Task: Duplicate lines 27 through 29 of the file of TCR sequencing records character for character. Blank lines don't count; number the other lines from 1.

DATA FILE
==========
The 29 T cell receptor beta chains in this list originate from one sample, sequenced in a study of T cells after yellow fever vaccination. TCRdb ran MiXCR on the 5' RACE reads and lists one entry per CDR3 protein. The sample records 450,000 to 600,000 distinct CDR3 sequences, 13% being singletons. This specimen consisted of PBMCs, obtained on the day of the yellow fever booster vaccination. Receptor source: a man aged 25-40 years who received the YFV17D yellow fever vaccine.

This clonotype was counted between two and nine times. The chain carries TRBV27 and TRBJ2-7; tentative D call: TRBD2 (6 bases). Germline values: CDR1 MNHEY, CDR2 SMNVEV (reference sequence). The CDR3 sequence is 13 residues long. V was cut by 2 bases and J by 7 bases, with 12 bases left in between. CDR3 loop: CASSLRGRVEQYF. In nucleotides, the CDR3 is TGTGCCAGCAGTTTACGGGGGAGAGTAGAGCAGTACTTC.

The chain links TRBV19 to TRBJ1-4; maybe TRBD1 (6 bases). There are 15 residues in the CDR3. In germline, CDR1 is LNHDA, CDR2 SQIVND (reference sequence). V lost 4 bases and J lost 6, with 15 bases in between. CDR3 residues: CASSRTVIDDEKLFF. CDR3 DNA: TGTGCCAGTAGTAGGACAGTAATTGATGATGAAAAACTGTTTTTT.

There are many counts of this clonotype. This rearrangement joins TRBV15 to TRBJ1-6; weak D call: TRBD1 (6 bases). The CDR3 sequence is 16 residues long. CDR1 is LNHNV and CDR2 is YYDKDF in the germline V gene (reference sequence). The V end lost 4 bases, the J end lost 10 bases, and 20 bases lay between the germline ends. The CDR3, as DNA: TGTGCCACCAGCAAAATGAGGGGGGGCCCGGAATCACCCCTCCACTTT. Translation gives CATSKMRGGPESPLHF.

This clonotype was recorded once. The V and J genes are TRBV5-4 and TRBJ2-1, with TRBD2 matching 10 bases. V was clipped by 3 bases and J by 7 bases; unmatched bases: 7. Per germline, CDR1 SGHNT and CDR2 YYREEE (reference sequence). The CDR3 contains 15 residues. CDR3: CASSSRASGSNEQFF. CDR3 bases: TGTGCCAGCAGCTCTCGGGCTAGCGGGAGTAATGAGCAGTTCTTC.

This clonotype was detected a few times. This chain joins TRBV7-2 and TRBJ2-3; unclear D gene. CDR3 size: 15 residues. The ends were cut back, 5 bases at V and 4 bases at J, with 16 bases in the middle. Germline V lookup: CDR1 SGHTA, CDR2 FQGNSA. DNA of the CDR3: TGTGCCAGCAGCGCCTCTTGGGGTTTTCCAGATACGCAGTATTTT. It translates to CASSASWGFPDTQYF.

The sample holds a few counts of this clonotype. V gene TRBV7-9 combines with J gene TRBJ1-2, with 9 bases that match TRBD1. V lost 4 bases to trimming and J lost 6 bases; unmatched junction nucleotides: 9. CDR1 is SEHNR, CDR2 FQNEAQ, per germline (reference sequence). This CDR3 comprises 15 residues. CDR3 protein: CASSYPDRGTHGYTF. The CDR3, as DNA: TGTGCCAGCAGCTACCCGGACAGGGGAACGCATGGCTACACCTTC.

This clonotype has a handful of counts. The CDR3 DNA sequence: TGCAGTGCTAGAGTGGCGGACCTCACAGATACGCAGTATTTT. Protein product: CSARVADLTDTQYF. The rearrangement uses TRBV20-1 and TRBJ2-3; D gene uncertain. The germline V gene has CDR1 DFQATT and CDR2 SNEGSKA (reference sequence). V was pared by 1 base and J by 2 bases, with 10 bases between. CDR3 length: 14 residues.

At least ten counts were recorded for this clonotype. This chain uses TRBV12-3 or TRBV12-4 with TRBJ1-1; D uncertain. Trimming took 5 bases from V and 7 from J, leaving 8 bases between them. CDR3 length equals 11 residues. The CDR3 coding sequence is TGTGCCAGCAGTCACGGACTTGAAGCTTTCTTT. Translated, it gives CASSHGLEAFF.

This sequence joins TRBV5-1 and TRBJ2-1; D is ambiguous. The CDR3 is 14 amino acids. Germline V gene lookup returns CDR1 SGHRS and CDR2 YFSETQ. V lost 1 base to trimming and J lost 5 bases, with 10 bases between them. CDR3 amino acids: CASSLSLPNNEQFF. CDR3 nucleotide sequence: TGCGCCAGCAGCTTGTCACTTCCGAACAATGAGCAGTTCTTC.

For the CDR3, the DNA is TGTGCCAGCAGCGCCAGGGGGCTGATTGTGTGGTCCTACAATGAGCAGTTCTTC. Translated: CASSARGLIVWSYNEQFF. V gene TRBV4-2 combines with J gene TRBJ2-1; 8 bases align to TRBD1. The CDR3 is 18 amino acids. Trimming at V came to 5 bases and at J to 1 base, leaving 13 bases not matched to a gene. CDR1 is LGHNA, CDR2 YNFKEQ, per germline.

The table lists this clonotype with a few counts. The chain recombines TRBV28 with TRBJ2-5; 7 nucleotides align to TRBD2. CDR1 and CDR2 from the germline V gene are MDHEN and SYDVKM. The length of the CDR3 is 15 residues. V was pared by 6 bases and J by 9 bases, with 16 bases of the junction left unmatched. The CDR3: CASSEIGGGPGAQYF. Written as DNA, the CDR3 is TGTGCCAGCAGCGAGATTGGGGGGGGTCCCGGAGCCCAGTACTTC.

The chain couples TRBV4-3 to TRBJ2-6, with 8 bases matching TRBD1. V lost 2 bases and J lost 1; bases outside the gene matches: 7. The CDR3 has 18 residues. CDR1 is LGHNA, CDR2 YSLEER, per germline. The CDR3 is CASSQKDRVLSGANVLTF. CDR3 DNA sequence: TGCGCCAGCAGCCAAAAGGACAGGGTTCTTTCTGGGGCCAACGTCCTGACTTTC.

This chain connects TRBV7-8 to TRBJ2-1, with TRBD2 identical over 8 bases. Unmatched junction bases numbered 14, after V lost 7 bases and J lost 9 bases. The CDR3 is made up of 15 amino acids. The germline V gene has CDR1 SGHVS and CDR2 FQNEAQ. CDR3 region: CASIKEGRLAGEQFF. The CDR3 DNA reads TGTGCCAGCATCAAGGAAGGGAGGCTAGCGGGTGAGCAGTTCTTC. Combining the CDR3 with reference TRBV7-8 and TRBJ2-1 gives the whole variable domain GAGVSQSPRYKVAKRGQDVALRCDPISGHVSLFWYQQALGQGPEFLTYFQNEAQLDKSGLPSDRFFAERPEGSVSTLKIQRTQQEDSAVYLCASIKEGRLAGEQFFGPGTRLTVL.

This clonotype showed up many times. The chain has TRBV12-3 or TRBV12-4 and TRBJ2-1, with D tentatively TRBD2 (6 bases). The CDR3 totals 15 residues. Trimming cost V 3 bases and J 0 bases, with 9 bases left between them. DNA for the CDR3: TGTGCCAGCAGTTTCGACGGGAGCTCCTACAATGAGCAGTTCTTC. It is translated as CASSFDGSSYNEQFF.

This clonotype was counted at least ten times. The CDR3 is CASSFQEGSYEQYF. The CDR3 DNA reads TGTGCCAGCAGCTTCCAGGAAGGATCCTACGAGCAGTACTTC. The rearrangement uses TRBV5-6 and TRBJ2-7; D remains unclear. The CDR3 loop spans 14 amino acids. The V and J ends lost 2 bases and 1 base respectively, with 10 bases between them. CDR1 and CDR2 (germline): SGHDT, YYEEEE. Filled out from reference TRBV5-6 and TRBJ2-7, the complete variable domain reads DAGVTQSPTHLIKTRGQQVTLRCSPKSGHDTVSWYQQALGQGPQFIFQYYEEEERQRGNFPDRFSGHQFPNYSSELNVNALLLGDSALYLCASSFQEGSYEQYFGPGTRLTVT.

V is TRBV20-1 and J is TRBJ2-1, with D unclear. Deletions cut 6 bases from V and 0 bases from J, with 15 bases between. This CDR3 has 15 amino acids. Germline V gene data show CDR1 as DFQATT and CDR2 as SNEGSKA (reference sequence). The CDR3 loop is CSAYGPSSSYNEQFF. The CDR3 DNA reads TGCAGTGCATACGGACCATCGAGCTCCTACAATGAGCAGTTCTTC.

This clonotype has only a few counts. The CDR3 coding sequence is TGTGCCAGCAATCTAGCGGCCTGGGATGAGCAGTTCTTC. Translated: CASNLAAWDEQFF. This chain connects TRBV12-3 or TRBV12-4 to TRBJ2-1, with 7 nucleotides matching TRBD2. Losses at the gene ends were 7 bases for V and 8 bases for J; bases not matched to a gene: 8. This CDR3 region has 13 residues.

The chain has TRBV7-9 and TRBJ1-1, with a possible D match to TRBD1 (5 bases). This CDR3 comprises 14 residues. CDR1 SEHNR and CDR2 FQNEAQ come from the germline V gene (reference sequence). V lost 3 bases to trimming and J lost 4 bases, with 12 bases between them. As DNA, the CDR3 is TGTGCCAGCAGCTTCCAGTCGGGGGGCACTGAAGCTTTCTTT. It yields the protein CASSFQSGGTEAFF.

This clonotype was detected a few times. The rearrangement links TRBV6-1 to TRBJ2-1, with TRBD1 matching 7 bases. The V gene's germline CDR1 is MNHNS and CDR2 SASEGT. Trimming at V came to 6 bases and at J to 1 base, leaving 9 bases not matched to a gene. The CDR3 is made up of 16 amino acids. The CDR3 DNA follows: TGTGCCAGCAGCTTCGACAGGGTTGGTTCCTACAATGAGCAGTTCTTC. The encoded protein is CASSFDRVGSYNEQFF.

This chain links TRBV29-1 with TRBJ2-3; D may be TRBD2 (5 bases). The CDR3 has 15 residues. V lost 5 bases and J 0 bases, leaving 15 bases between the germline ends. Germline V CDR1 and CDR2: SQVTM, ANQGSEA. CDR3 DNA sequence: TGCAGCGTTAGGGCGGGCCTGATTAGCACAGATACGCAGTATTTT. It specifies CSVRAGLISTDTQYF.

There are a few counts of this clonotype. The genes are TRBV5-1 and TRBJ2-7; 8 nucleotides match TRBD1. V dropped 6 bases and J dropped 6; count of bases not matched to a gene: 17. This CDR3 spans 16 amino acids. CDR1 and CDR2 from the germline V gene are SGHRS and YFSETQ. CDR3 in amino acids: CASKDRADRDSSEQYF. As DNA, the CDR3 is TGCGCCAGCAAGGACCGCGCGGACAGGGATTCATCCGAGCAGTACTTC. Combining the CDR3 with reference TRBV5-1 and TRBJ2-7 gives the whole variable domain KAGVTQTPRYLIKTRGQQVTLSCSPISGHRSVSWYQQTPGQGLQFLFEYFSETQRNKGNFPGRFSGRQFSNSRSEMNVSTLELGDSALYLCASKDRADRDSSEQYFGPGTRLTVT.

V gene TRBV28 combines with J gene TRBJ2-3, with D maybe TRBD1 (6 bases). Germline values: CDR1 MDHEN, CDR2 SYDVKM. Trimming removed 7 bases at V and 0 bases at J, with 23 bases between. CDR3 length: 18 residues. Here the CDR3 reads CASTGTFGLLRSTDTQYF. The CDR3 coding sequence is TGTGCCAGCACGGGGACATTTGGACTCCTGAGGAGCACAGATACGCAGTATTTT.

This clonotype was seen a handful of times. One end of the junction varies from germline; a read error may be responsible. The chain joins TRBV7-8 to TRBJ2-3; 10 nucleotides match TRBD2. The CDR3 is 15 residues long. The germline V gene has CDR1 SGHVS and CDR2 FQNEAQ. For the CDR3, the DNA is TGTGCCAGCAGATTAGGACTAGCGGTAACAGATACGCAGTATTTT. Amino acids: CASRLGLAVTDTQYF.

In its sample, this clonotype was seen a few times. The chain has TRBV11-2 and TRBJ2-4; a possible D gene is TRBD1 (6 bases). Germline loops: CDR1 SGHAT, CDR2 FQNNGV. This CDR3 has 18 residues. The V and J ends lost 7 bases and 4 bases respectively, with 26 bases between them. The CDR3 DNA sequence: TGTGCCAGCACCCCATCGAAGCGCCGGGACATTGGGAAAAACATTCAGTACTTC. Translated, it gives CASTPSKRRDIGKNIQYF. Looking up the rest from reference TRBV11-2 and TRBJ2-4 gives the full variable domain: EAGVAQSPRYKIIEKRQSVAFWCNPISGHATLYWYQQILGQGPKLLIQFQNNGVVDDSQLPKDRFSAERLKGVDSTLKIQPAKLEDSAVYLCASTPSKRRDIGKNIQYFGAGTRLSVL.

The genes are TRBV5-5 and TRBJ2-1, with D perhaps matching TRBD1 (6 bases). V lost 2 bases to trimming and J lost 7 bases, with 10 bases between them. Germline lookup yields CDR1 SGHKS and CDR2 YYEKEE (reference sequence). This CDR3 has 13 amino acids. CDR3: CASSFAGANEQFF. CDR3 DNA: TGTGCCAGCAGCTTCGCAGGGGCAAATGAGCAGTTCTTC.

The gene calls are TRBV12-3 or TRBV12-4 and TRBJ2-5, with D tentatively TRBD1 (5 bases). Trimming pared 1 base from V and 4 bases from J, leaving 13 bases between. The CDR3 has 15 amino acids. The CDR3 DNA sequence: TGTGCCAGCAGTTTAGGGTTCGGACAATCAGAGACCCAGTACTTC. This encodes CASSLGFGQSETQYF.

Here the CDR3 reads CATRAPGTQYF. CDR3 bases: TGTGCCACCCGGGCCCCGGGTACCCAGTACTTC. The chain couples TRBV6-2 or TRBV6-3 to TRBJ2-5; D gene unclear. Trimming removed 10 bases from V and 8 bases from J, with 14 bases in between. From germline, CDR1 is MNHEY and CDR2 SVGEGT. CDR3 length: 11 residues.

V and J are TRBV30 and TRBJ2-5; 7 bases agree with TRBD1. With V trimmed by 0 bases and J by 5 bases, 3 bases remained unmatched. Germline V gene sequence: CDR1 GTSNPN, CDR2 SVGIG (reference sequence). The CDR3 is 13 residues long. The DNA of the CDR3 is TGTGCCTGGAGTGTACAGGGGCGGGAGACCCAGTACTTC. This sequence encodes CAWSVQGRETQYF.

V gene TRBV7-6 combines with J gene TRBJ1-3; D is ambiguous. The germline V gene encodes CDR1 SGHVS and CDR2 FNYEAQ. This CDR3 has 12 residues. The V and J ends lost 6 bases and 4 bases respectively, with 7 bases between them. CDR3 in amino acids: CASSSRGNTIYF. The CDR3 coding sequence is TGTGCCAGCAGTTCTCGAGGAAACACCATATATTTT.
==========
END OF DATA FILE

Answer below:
The gene calls are TRBV12-3 or TRBV12-4 and TRBJ2-5, with D tentatively TRBD1 (5 bases). Trimming pared 1 base from V and 4 bases from J, leaving 13 bases between. The CDR3 has 15 amino acids. The CDR3 DNA sequence: TGTGCCAGCAGTTTAGGGTTCGGACAATCAGAGACCCAGTACTTC. This encodes CASSLGFGQSETQYF.

Here the CDR3 reads CATRAPGTQYF. CDR3 bases: TGTGCCACCCGGGCCCCGGGTACCCAGTACTTC. The chain couples TRBV6-2 or TRBV6-3 to TRBJ2-5; D gene unclear. Trimming removed 10 bases from V and 8 bases from J, with 14 bases in between. From germline, CDR1 is MNHEY and CDR2 SVGEGT. CDR3 length: 11 residues.

V and J are TRBV30 and TRBJ2-5; 7 bases agree with TRBD1. With V trimmed by 0 bases and J by 5 bases, 3 bases remained unmatched. Germline V gene sequence: CDR1 GTSNPN, CDR2 SVGIG (reference sequence). The CDR3 is 13 residues long. The DNA of the CDR3 is TGTGCCTGGAGTGTACAGGGGCGGGAGACCCAGTACTTC. This sequence encodes CAWSVQGRETQYF.